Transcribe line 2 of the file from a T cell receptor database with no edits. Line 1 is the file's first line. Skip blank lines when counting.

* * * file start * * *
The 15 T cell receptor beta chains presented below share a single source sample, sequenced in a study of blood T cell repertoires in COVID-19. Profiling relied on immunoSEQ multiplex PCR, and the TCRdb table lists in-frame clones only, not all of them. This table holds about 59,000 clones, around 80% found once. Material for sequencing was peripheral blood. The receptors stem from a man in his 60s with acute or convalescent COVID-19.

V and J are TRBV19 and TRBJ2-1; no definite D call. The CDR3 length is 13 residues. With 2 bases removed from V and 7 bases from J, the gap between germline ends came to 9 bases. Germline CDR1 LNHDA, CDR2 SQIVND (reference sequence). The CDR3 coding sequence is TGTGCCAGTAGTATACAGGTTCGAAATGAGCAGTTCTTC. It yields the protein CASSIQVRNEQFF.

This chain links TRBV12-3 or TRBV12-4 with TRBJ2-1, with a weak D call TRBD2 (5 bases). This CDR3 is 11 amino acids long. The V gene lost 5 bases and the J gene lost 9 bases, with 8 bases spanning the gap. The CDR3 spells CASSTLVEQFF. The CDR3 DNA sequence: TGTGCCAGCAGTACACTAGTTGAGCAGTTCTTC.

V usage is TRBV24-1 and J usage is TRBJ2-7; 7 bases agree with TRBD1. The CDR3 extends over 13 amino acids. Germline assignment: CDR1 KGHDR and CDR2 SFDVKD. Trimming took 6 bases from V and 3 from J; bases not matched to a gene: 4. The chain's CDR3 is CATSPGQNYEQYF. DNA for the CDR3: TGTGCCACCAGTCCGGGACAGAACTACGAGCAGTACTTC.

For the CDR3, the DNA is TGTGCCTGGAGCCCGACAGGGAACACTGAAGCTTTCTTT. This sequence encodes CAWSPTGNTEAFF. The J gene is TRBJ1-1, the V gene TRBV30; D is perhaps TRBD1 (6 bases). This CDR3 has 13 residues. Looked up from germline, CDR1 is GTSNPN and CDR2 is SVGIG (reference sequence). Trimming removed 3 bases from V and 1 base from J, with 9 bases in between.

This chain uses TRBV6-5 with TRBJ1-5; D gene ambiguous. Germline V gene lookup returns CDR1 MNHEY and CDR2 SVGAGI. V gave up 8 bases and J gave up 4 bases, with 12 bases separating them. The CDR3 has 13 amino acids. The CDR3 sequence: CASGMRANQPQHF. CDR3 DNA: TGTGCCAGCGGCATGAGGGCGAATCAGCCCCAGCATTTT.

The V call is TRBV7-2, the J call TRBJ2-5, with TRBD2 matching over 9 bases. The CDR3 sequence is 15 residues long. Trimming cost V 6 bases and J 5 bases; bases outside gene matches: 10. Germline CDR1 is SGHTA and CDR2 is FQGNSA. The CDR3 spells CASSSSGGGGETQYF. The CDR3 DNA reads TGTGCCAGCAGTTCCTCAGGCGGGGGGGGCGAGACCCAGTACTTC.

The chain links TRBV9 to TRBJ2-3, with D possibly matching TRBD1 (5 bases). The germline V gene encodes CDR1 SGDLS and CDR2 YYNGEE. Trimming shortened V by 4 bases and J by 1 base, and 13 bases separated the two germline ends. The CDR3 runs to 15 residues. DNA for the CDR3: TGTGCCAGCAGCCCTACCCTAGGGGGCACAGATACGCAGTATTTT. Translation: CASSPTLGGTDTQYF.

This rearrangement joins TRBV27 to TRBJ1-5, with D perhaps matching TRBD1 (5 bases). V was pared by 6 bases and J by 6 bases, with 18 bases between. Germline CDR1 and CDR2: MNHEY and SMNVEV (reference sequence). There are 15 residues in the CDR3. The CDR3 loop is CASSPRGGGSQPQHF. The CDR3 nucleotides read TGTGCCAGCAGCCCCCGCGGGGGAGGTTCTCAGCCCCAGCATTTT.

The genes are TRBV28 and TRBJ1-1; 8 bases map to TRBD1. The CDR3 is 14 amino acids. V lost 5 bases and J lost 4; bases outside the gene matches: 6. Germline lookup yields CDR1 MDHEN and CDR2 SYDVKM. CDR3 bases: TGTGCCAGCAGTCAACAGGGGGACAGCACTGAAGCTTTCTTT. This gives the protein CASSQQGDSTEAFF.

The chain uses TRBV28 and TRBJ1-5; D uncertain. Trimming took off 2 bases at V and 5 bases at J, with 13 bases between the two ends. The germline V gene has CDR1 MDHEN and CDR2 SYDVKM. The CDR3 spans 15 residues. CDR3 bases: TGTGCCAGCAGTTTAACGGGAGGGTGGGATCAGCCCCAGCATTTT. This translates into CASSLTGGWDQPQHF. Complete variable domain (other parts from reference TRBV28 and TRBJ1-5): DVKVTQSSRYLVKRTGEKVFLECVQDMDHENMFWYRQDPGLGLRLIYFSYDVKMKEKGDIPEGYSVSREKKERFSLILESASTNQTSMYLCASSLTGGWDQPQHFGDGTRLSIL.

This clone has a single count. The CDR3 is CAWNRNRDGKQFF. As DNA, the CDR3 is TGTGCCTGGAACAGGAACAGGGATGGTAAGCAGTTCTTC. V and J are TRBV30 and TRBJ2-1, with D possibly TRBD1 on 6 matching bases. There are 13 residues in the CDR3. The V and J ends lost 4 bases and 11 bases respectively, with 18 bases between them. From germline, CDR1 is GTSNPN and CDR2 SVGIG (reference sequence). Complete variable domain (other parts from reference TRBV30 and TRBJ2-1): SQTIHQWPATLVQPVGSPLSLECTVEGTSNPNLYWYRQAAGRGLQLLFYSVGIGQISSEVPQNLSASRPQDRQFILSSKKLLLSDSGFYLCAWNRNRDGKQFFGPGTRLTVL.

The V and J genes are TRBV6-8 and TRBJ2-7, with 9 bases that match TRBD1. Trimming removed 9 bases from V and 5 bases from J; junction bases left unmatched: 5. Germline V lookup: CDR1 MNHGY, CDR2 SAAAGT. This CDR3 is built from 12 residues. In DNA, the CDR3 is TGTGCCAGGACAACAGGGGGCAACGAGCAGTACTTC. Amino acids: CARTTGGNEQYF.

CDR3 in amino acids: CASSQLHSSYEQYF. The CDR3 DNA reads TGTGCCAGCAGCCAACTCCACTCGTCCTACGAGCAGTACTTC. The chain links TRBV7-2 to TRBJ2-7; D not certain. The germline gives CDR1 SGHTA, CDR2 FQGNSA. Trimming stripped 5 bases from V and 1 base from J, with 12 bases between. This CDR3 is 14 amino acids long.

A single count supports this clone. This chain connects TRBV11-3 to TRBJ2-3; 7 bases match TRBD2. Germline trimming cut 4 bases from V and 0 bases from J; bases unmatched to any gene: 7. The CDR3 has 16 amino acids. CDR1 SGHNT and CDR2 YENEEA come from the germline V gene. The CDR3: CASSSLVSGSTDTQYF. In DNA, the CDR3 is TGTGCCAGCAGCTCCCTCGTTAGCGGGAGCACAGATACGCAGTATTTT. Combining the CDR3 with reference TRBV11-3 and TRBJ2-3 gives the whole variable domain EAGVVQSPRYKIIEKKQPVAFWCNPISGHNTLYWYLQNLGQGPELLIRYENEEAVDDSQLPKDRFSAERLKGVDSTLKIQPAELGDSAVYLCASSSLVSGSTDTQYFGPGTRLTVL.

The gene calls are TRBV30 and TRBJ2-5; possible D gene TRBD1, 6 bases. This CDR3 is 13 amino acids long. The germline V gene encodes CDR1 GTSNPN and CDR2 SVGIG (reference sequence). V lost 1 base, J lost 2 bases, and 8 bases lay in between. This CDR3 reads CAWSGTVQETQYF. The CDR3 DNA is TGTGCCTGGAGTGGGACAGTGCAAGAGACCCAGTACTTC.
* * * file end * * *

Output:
V and J are TRBV19 and TRBJ2-1; no definite D call. The CDR3 length is 13 residues. With 2 bases removed from V and 7 bases from J, the gap between germline ends came to 9 bases. Germline CDR1 LNHDA, CDR2 SQIVND (reference sequence). The CDR3 coding sequence is TGTGCCAGTAGTATACAGGTTCGAAATGAGCAGTTCTTC. It yields the protein CASSIQVRNEQFF.